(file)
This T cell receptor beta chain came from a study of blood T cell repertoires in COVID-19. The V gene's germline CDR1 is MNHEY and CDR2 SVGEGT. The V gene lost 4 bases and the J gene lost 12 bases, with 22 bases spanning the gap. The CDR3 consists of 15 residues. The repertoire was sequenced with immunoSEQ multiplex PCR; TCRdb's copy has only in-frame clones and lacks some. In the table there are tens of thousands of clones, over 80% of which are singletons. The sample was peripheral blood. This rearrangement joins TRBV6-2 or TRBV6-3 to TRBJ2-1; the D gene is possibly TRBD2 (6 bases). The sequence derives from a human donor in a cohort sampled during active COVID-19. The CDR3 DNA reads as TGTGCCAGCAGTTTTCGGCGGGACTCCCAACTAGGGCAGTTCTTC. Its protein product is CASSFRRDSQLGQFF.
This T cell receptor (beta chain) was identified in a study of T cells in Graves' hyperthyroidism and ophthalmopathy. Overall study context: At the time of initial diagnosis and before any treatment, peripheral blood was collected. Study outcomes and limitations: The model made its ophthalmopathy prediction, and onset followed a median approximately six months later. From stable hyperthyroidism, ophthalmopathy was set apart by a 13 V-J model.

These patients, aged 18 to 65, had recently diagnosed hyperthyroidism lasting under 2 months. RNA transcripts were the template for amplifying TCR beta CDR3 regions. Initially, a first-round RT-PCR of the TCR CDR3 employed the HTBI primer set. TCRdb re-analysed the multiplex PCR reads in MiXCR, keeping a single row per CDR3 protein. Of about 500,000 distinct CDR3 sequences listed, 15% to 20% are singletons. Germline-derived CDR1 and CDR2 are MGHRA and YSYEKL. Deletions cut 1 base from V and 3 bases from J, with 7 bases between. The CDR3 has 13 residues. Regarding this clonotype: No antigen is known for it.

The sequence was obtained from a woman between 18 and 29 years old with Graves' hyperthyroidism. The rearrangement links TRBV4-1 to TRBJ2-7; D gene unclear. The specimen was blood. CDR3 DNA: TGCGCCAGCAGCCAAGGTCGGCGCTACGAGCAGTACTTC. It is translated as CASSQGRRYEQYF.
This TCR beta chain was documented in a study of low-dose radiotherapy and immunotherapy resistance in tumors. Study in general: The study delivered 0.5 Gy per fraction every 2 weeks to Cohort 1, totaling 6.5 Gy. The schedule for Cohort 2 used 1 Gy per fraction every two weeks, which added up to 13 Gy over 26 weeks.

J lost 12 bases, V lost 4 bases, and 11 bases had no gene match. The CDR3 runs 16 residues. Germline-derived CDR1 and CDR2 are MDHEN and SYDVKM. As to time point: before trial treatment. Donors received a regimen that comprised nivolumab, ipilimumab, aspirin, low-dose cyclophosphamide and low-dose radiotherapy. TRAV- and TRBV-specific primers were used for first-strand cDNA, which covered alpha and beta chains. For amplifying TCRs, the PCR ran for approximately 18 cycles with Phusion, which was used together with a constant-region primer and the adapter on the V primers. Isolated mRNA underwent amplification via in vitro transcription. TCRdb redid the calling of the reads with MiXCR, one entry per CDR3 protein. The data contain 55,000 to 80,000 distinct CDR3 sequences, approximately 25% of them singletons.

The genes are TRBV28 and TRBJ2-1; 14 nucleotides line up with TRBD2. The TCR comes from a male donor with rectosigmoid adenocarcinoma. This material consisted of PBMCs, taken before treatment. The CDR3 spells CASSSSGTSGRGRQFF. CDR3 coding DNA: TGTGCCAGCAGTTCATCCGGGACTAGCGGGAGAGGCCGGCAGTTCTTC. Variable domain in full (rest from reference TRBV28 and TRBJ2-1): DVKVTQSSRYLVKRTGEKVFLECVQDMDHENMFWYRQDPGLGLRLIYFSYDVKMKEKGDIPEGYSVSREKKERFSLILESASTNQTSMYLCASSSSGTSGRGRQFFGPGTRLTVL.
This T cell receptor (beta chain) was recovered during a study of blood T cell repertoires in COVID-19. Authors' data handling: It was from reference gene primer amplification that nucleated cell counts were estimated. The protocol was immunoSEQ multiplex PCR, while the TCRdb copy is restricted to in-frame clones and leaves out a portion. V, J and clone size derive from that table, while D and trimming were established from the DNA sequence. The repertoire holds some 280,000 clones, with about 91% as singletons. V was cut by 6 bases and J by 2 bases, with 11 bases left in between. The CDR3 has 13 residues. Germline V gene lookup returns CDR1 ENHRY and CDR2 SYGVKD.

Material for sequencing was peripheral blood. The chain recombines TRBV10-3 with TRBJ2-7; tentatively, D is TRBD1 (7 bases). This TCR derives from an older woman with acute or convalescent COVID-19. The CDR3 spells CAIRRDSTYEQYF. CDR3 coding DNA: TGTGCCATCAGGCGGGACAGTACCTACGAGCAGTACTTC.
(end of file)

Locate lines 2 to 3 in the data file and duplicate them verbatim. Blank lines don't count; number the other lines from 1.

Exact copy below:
This T cell receptor (beta chain) was identified in a study of T cells in Graves' hyperthyroidism and ophthalmopathy. Overall study context: At the time of initial diagnosis and before any treatment, peripheral blood was collected. Study outcomes and limitations: The model made its ophthalmopathy prediction, and onset followed a median approximately six months later. From stable hyperthyroidism, ophthalmopathy was set apart by a 13 V-J model.

These patients, aged 18 to 65, had recently diagnosed hyperthyroidism lasting under 2 months. RNA transcripts were the template for amplifying TCR beta CDR3 regions. Initially, a first-round RT-PCR of the TCR CDR3 employed the HTBI primer set. TCRdb re-analysed the multiplex PCR reads in MiXCR, keeping a single row per CDR3 protein. Of about 500,000 distinct CDR3 sequences listed, 15% to 20% are singletons. Germline-derived CDR1 and CDR2 are MGHRA and YSYEKL. Deletions cut 1 base from V and 3 bases from J, with 7 bases between. The CDR3 has 13 residues. Regarding this clonotype: No antigen is known for it.